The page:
We were impressed with both candidates this year—both Zachary Gorwitz and Aubrey Temple presented well thought-out ideas and platforms for change and correctly identified independent housing as their largest concern. However, for his vision and comprehensive policies, we endorse Zach Gorwitz. We were impressed with Gorwitz’s platform, in particular his idea to allow independent houses to register as student groups privy to University Center Activities and Events funding. This program would produce immediate, tangible benefits to independent students, since the increased financial flexibility and recognition as a student group would help foster a greater sense of community. Gorwitz also identified class quotas in selective living groups under the residential group assessment committee as an issue of immense concern he plans to tackle.
Nevertheless, Aubrey Temple also brings strong qualification to the table. Although less visionary, his platform showcases more concrete and achievable policies that we believe would significantly improve the independent housing experience. We appreciate Temple’s focus on internal leadership within independent houses and his strong track record of engaging in housing issues. Duke will be well-served with either candidate.
We now turn to the Social Culture Committee—a committee whose mission we find somewhat nebulous and whose jurisdiction, besides Tailgate, often seems to overlap with others. Both candidates presented similar platforms. We felt Basil Seif presented a better understanding of the issues at hand—the need for a new tailgate model, the funding and staffing shortfalls hampering the Women’s Center and more universal Prevent. Act. Challenge. Teach. training. However, his attendance record in DSG Senate meetings is cause of deep concern. For this reason and others, we endorse Tucker Albert. His criticism of the lengthy process for students registering on-campus events hits an important nail on the head, and his proposal to shorten the registration deadline will allow greater flexibility and bolster campus activity. Albert’s current position as a senator of Social Culture lends him important institutional knowledge that will serve him well as a VP. Whoever wins, we hope they will better define the committee.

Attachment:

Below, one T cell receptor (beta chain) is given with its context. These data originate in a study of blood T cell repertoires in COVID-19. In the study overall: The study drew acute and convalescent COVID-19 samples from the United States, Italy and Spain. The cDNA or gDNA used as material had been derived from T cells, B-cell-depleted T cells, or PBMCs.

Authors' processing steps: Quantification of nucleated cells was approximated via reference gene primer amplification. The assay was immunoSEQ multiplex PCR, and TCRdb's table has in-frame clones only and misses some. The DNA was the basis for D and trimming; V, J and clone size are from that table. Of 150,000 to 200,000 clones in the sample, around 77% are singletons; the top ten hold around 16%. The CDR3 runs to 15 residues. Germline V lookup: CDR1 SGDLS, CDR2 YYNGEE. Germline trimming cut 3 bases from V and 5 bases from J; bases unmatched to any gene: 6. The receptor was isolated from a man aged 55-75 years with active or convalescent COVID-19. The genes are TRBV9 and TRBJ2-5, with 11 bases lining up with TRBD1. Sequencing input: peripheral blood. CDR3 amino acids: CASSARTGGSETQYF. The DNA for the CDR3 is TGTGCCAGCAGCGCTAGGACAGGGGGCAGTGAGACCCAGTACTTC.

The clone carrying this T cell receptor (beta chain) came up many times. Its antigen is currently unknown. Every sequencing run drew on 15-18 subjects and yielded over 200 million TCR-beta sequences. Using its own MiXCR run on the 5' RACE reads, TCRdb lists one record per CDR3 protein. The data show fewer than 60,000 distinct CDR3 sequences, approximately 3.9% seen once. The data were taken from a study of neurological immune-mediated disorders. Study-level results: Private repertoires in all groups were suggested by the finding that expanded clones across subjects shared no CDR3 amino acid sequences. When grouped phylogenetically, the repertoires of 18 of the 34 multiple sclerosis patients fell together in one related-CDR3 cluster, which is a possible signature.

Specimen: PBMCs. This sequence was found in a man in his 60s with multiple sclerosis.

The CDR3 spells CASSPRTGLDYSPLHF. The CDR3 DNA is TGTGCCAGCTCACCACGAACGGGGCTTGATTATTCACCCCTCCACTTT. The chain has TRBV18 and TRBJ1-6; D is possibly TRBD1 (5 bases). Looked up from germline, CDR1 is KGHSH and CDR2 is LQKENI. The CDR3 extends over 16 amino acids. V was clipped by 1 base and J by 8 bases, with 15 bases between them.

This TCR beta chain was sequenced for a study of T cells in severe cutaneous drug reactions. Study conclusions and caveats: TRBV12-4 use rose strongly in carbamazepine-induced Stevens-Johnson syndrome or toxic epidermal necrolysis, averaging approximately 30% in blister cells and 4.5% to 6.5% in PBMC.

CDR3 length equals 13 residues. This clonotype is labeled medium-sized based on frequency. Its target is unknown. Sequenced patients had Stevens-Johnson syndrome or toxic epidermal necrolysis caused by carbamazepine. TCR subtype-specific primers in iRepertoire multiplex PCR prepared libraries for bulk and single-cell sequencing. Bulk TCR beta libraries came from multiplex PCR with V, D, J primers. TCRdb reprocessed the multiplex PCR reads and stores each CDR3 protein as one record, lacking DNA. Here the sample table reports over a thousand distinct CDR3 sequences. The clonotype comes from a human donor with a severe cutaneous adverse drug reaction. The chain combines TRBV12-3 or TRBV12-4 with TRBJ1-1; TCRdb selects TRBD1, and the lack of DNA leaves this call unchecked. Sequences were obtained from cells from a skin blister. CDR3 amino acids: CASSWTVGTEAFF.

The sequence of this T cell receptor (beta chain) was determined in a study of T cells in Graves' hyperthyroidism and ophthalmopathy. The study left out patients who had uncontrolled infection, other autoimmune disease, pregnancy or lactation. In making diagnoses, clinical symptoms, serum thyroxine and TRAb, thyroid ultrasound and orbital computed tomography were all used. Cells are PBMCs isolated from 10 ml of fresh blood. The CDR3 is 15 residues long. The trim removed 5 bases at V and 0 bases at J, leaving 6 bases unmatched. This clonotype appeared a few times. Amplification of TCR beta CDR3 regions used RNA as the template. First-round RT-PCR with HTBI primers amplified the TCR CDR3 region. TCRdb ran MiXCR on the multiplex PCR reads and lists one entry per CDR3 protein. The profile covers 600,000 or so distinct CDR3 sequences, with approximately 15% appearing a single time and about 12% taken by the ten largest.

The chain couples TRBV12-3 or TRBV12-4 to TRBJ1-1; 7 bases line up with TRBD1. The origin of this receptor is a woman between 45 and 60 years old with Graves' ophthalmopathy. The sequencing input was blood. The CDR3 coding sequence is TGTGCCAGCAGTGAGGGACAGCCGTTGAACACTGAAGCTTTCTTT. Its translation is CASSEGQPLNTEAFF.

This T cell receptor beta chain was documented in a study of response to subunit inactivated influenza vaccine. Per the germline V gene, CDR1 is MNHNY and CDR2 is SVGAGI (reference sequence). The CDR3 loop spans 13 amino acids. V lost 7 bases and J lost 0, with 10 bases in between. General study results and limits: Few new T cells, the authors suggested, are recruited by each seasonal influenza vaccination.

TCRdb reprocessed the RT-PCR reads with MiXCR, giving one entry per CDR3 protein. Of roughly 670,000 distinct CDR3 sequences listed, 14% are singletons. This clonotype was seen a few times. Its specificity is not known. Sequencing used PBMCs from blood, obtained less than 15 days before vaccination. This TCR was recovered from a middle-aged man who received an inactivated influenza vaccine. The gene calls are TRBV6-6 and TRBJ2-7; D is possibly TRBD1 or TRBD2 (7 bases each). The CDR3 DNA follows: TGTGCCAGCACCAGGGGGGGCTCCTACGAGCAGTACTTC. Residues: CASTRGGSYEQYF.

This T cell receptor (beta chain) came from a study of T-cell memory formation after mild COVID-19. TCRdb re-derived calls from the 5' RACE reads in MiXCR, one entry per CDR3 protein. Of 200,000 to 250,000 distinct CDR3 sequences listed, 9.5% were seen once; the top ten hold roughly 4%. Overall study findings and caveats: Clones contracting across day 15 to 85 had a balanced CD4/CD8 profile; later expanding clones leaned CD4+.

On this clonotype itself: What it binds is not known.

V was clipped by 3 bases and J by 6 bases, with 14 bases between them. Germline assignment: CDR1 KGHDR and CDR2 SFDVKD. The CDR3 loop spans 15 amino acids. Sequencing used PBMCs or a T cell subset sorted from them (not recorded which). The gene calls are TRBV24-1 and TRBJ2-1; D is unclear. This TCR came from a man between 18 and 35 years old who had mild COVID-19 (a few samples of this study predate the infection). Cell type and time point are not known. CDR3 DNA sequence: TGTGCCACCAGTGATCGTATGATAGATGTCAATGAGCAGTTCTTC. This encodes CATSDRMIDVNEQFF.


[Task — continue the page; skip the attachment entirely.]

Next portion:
Durham and Regional Affairs
Students will choose between two great candidates for VP of Durham and Regional Affairs. David Robertson presents a number of genuinely cool, new ideas for engaging directly with Durham, as well as a push for more internship opportunities in the city. His focus on rebranding Durham in the minds of Duke students comes from a genuine appreciation for the city and a belief that it has a lot to teach us as well. However, we felt that his opponent Ben Salzman presented a more comprehensive platform covering a wider swath of policy initiatives. Salzman seeks not only to improve Duke-Durham relations—in particular between students living off-campus and surrounding neighborhoods—but also to encourage students to engage in local politics, a timely issue considering the upcoming elections. Either way, the future of Durham and Regional Affairs looks bright.